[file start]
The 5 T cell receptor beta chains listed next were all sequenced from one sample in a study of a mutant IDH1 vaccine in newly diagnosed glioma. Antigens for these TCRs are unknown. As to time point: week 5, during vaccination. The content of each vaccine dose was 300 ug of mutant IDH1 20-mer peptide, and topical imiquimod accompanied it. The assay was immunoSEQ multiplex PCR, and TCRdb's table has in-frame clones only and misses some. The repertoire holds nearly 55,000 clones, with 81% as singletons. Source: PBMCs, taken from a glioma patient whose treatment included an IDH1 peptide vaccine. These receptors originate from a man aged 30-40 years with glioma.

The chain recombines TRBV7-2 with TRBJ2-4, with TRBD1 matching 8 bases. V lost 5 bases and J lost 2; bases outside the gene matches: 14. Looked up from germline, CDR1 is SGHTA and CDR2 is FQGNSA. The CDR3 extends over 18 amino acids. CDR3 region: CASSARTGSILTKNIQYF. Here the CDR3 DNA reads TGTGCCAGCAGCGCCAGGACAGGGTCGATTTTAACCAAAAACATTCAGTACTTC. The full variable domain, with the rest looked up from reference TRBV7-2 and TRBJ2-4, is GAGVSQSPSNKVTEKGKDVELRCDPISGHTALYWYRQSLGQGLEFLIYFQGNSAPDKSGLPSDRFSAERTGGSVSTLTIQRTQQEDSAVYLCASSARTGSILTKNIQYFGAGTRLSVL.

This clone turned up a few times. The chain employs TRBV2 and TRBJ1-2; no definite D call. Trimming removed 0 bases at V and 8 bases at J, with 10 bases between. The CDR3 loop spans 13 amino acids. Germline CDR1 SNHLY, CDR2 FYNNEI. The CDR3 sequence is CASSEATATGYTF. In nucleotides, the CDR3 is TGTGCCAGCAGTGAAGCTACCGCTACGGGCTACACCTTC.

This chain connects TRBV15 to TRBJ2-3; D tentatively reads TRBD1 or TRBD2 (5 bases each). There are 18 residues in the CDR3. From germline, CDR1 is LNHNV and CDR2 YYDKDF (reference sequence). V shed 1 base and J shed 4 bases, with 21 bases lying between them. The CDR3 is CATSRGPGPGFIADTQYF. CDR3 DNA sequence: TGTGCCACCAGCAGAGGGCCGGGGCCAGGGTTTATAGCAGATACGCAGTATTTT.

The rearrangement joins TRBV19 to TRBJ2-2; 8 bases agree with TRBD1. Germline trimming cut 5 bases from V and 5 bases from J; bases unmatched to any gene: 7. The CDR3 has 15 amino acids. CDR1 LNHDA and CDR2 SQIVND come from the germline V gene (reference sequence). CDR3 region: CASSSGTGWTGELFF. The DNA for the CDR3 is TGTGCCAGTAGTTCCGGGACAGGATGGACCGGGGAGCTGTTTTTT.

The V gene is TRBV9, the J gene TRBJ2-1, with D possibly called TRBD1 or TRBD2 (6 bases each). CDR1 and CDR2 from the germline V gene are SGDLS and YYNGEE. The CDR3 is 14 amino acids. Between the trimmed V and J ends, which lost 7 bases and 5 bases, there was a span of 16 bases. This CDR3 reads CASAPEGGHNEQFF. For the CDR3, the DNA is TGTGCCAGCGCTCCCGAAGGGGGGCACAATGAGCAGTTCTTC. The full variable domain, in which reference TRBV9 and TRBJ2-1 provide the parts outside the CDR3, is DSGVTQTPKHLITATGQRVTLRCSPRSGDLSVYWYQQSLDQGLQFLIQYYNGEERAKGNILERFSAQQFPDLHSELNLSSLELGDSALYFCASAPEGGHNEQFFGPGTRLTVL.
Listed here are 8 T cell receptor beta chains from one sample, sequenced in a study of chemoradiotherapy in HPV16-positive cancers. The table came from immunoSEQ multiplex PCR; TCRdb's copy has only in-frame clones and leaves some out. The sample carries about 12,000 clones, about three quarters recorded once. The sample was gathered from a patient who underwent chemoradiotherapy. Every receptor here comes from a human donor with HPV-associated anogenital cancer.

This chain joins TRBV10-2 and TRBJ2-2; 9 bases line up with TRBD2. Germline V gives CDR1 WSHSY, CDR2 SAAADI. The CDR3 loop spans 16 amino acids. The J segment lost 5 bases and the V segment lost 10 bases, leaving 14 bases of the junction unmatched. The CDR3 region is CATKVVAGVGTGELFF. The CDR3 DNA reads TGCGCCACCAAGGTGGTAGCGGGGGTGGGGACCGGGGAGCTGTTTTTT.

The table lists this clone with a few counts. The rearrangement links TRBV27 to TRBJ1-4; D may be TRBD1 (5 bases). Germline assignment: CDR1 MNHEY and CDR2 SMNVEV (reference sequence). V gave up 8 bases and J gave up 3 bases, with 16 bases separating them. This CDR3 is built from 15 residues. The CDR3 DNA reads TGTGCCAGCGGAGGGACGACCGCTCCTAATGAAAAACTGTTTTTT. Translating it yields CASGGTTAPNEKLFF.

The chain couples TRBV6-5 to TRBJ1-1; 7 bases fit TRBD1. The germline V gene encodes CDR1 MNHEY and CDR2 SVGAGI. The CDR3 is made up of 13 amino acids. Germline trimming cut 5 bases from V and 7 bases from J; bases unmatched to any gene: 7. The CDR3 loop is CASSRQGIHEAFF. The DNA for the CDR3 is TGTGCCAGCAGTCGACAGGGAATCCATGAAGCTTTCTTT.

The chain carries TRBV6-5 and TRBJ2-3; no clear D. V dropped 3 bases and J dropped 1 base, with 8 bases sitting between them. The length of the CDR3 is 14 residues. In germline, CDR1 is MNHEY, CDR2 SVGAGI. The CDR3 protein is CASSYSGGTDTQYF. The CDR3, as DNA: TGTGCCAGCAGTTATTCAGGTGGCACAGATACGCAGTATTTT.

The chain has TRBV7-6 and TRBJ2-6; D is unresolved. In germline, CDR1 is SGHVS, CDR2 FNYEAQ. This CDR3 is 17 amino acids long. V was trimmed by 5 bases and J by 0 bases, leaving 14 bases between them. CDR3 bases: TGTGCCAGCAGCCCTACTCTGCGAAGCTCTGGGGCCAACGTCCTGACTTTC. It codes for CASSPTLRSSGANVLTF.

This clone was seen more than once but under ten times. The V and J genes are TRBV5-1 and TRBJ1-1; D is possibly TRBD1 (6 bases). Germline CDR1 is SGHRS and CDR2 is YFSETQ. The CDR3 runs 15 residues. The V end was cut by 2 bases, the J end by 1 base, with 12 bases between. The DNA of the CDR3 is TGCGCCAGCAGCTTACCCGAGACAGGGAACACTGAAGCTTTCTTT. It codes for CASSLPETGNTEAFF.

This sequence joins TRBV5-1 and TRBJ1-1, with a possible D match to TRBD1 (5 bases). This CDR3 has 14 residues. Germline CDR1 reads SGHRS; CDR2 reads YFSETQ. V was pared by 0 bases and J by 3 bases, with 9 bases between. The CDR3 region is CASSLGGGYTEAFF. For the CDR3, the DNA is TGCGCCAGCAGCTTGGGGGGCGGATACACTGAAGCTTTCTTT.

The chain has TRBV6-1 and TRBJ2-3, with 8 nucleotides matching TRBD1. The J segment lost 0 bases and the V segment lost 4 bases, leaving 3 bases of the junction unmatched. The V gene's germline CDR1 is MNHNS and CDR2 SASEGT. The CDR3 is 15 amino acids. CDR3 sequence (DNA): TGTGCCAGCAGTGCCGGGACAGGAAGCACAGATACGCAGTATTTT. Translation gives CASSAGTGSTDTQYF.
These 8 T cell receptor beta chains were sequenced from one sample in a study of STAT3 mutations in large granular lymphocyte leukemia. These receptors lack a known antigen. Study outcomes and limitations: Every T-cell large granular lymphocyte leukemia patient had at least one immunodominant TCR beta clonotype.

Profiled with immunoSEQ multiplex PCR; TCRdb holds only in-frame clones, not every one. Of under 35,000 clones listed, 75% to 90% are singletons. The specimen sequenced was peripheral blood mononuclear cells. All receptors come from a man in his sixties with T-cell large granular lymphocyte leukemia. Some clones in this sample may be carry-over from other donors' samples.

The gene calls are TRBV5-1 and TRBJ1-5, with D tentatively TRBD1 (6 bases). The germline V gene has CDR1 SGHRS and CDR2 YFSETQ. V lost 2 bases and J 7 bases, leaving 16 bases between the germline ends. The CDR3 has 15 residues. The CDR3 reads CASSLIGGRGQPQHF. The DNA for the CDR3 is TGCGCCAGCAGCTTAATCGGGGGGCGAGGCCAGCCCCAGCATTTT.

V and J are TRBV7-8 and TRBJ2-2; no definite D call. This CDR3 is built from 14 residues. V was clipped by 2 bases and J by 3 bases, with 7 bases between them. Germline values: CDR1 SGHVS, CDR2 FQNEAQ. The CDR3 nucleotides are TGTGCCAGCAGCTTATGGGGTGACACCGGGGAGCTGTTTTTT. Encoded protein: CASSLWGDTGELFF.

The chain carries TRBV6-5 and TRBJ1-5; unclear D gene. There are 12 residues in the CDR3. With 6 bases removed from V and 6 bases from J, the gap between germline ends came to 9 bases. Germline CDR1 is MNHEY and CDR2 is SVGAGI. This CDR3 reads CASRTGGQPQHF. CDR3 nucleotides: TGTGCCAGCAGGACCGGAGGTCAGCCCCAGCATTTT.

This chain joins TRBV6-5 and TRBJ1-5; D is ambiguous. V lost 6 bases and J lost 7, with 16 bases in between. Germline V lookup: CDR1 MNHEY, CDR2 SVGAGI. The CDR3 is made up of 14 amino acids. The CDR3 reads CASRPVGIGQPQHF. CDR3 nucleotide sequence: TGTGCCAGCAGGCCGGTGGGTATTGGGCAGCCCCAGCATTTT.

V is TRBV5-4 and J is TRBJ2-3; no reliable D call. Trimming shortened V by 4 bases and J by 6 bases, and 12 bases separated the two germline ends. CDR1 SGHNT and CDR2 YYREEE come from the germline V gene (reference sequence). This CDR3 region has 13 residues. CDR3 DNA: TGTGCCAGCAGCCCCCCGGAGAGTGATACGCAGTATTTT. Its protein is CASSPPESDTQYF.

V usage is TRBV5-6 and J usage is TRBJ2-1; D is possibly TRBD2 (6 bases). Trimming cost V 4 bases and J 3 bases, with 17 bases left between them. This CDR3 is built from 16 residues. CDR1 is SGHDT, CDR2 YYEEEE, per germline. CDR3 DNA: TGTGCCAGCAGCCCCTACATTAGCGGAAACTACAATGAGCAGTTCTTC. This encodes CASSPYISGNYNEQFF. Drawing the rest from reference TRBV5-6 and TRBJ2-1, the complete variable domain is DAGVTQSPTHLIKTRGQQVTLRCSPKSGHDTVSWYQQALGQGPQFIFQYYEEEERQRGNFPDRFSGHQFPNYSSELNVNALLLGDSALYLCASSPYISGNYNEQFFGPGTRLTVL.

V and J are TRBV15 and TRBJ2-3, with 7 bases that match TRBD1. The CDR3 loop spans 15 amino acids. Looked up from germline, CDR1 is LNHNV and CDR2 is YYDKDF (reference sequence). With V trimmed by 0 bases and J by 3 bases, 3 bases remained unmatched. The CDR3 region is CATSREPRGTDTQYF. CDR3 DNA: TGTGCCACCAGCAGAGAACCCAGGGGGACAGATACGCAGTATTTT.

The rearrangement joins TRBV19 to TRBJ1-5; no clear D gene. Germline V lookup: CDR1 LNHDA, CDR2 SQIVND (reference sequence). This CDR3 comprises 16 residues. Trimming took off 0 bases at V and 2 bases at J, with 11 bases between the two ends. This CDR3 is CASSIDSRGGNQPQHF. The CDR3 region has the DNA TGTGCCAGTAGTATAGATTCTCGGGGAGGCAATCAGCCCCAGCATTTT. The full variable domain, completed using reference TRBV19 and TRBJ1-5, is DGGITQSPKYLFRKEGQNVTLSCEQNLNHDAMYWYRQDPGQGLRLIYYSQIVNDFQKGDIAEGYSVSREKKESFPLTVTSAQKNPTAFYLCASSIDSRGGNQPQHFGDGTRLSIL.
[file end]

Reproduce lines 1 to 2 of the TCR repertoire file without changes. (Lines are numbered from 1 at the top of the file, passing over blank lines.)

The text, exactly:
The 5 T cell receptor beta chains listed next were all sequenced from one sample in a study of a mutant IDH1 vaccine in newly diagnosed glioma. Antigens for these TCRs are unknown. As to time point: week 5, during vaccination. The content of each vaccine dose was 300 ug of mutant IDH1 20-mer peptide, and topical imiquimod accompanied it. The assay was immunoSEQ multiplex PCR, and TCRdb's table has in-frame clones only and misses some. The repertoire holds nearly 55,000 clones, with 81% as singletons. Source: PBMCs, taken from a glioma patient whose treatment included an IDH1 peptide vaccine. These receptors originate from a man aged 30-40 years with glioma.

The chain recombines TRBV7-2 with TRBJ2-4, with TRBD1 matching 8 bases. V lost 5 bases and J lost 2; bases outside the gene matches: 14. Looked up from germline, CDR1 is SGHTA and CDR2 is FQGNSA. The CDR3 extends over 18 amino acids. CDR3 region: CASSARTGSILTKNIQYF. Here the CDR3 DNA reads TGTGCCAGCAGCGCCAGGACAGGGTCGATTTTAACCAAAAACATTCAGTACTTC. The full variable domain, with the rest looked up from reference TRBV7-2 and TRBJ2-4, is GAGVSQSPSNKVTEKGKDVELRCDPISGHTALYWYRQSLGQGLEFLIYFQGNSAPDKSGLPSDRFSAERTGGSVSTLTIQRTQQEDSAVYLCASSARTGSILTKNIQYFGAGTRLSVL.